Castles are typically associated with acts of war. Impenetrable fortresses which echo with the sound of battles past, their stones stained with blood. This isn’t the case with Himeji Castle in Japan.
The structure has certainly been involved in its fair share of chaos and political intrigue. Yet this impressively preserved remnant of feudal society represents peace as well as conflict.
Overlooking the city of Himeji from the vantage point of the Himeyama hilltop, it has dominated the skyline in various forms since 1346.
Other names for it include Shirasagijo, or the “White Egret” castle, due to its dazzling exterior and wing-like architecture. The bird comparison also led to it being called Hakurojo, the “White Heron.”
The castle’s main support comprises a surprisingly simple arrangement, fashioned out of wood.
A Telegraph piece from 2015 described these main pillars as “a pair of gigantic chopsticks 87ft high, tapering from a diameter of around 38in at their base.” One is made of fir and the other cypress.
Himeji Castle is still standing thanks to these so-called sticks plus “some clever joinery and a lick of plaster,” though a lot of work has been done on the property over the centuries. As might be expected, it is classed as a World Heritage site.
The fact it stands at all is a historic miracle. Amazingly the castle has survived not only the bombing of Himeji during World War II (it was seen as a key strategic location by the Americans) but also a major natural disaster, the Great Hanshin earthquake of 1995.
When building commenced on the hill in 1333, it was actually for a fort which wound up being demolished 13 years later. The beginnings of the castle were the brainchild of Akamatsu Sadanori, son of Akamatsu Norimura, samurai and governor of Harima Province. Himeji is found in the middle of this Province.
Over the next couple of centuries, the place saw some changes, not only in people but also structure. At first it was named Himeyama Castle, which was changed to Himeji Castle during the rule of Kuroda Shigetaka in the mid-16th century.
He remodeled the site, but it was only the tip of the iceberg when it came to home improvements. A keep was erected, then knocked down. The early 17th century saw the area developed into a complex resembling what tourists see today.
This was the idea of Ikeda Terumasa, who had three moats added, amongst other developments. His father in law, Tokugawa Ieyasu, was the previous owner and a renowned warrior-statesman.
He viewed Himeji Castle as a formidable symbol that would deter violence rather than encourage it. Ieyasu was considered a great unifying force in Japanese culture.
In a CNN interview from 2018, Dr. Jennifer Mitchelhill (author of Samurai Castles) explained that “the samurai were not just warriors. They were also castle-builders, politicians and local leaders with a great aesthetic sense.”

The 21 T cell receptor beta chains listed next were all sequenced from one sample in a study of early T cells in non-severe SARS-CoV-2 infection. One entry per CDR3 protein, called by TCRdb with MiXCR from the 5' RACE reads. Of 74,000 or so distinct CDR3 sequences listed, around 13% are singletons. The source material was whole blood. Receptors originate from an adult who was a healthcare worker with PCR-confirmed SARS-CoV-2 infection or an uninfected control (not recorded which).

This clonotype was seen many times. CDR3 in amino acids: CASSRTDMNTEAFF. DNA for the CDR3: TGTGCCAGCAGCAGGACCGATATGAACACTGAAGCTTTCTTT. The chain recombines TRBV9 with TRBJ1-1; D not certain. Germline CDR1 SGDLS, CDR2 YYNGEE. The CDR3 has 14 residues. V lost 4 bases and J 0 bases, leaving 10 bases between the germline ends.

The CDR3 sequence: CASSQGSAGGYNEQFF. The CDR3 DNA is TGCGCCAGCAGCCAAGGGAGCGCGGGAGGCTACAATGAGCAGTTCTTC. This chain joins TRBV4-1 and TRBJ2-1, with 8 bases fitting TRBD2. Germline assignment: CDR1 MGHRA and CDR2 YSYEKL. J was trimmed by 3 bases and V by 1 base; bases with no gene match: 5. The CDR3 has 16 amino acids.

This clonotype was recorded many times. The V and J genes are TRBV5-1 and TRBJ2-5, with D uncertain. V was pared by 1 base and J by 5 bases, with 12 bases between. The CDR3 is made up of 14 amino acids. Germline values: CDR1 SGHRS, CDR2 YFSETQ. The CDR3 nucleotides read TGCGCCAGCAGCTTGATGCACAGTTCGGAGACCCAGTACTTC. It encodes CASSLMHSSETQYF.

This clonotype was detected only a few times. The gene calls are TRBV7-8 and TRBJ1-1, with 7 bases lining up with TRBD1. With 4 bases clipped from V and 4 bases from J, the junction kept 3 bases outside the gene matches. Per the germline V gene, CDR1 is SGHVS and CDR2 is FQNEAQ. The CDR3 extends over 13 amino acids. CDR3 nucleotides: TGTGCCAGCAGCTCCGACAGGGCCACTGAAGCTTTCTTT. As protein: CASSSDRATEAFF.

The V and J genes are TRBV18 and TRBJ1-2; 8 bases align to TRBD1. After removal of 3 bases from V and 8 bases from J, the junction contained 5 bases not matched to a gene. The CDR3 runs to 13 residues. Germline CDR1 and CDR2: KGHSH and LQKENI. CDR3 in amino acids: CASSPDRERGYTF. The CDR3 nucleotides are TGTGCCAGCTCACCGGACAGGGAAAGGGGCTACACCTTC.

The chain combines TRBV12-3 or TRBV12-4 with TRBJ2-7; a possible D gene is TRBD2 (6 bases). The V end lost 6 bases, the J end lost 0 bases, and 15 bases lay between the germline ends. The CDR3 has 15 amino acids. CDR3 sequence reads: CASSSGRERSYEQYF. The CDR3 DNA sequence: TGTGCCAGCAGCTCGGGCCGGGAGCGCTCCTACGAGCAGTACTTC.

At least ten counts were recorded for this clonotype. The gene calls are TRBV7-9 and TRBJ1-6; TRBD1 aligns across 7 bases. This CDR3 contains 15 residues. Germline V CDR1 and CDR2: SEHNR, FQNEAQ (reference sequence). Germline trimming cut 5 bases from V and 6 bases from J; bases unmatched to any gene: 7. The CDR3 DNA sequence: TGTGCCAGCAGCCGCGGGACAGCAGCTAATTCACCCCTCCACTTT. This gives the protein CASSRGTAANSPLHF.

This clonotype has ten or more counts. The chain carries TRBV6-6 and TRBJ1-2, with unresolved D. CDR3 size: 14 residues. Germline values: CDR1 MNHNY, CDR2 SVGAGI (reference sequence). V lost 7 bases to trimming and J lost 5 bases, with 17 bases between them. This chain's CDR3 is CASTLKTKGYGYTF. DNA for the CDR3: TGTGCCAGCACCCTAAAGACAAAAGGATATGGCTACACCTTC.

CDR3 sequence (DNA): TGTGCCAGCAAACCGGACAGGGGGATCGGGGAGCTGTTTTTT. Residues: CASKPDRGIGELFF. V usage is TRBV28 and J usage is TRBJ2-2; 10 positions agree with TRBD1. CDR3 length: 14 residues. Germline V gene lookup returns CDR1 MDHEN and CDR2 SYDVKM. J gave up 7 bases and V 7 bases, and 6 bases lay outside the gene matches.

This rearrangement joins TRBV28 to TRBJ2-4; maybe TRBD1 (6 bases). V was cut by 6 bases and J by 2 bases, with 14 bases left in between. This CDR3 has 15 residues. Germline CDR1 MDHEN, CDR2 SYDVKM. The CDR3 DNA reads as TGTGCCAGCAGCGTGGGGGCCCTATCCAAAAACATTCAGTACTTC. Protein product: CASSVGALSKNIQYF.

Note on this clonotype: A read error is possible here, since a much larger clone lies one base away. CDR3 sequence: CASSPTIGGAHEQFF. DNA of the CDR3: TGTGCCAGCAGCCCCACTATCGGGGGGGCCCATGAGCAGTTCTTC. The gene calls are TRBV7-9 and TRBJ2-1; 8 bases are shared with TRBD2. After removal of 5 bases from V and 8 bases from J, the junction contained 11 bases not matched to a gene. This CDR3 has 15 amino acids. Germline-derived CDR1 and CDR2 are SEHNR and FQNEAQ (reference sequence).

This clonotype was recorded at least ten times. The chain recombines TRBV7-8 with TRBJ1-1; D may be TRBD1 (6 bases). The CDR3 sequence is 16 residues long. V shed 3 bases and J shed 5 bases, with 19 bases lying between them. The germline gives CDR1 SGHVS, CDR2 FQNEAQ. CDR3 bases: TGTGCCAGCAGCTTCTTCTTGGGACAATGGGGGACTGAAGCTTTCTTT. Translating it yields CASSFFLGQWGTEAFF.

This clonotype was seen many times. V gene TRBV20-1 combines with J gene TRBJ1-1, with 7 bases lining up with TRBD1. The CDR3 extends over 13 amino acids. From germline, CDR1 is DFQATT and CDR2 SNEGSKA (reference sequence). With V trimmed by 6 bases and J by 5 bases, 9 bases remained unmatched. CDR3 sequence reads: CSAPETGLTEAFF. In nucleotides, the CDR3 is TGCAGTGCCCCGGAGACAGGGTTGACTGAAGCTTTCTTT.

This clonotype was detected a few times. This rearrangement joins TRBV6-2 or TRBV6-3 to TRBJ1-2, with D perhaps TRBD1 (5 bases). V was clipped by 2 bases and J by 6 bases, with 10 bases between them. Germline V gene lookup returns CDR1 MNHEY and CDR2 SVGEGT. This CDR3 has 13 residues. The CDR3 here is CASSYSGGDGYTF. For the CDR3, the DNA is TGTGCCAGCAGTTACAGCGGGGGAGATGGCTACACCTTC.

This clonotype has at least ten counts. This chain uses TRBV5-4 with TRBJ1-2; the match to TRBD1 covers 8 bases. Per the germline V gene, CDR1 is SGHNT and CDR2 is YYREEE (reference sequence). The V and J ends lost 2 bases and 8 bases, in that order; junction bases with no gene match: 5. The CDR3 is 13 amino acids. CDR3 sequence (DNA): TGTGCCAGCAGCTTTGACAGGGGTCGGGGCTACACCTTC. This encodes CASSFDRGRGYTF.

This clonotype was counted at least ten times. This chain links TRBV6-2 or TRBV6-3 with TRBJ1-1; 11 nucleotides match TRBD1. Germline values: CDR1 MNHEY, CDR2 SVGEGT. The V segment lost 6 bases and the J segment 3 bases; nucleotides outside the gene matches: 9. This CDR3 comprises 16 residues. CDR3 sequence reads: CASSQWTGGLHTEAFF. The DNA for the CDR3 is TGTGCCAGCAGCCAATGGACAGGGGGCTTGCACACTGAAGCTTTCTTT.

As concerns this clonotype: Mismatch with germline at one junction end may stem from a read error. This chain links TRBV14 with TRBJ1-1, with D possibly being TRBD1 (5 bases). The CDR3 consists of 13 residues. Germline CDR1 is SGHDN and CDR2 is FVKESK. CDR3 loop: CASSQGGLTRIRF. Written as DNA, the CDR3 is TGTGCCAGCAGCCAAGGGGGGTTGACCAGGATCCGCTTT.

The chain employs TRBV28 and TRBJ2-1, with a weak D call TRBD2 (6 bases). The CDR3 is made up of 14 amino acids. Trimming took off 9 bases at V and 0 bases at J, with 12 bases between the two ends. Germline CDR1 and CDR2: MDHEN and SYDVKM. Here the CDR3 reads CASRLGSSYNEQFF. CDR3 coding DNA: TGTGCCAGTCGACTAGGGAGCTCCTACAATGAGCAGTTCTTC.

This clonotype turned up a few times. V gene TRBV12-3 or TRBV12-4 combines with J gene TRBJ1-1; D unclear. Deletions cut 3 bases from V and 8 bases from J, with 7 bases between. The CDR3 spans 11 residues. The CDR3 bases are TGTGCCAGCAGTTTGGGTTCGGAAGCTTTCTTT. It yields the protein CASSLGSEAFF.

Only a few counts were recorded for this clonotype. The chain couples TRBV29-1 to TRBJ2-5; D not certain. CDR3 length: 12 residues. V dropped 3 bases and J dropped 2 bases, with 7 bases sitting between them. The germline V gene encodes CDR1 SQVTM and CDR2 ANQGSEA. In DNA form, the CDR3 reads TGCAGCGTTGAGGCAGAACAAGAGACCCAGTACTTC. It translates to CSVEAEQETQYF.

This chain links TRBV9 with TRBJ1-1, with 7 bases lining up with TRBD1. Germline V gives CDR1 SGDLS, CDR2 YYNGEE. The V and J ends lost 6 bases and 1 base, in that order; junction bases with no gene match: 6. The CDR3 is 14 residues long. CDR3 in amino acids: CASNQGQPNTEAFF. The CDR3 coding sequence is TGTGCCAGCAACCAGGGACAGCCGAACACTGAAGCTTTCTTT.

Ieyasu gave Himeji Castle to Ikeda Terumasa as thanks for his help during the recently-concluded Battle of Sekigahara. The structure became an intricate series of over 80 buildings designed to confuse invaders.
Visitors to the castle face a challenge navigating the complex, and have to follow floor markers so they don’t get lost.
A tour guide is quoted as saying, “The layout is ingenious, with spiralling paths, blind corners, hidden hatches and “trick” gates which could be entirely blocked with rubble within seconds.”
Another unusual feature of castle defences was the policy of pouring boiling water on an enemy instead of oil. This was to avoid staining the plaster work.
Himeji Castle isn’t a typical tourist attraction. According to the Telegraph “the ninja spirit of concealment and stealth is evoked in the design of the castle itself.” A troop of ninja even lived in the grounds.
Despite these intimidating details, the most famous battle fought at Himeji was a fictional one. The 1967 James Bond film You Only Live Twice used the castle as the setting for Sean Connery’s ninja training sequences.
Like any ancient building, Himeji Castle has its ghosts. It’s famous for inspiring one of the most frightening horror movies of recent years, The Ring (Ringu), via its tale of a spurned samurai and his brutal revenge on the object of his affection.
Tessan Aoyama was the woo’ing warrior, with his sights set on servant Okiku. However when she rejected him he devised a fiendish scheme to force her into a union.
A 2017 article on the horror website Bloody Disgusting tells that “One of Okiku’s primary duties was to look after ten highly valuable golden plates that were owned by Aoyama, and one day, the samurai decided to hide one of them. He told Okiku that if she didn’t agree to be with him, he would blame her for stealing the plate, which would lead to her torture and execution.”
A charming character indeed! When that plan failed he killed her by throwing her down a well. This can be found outside the castle and is known as “Okiku’s Well.” Her ghost was said to emerge on all fours out of the well to torment Aoyama, who then lost his mind.
From this, the iconic black-haired Sadako/Samara was born to a terrified moviegoing public.
Himeji Castle has stood for hundreds of years, withstanding not only the test of time but the ravages of history.
It remains a popular destination for culture buffs and ghost hunters alike. Will it still be there in another few centuries? On this evidence, the signs are highly encouraging.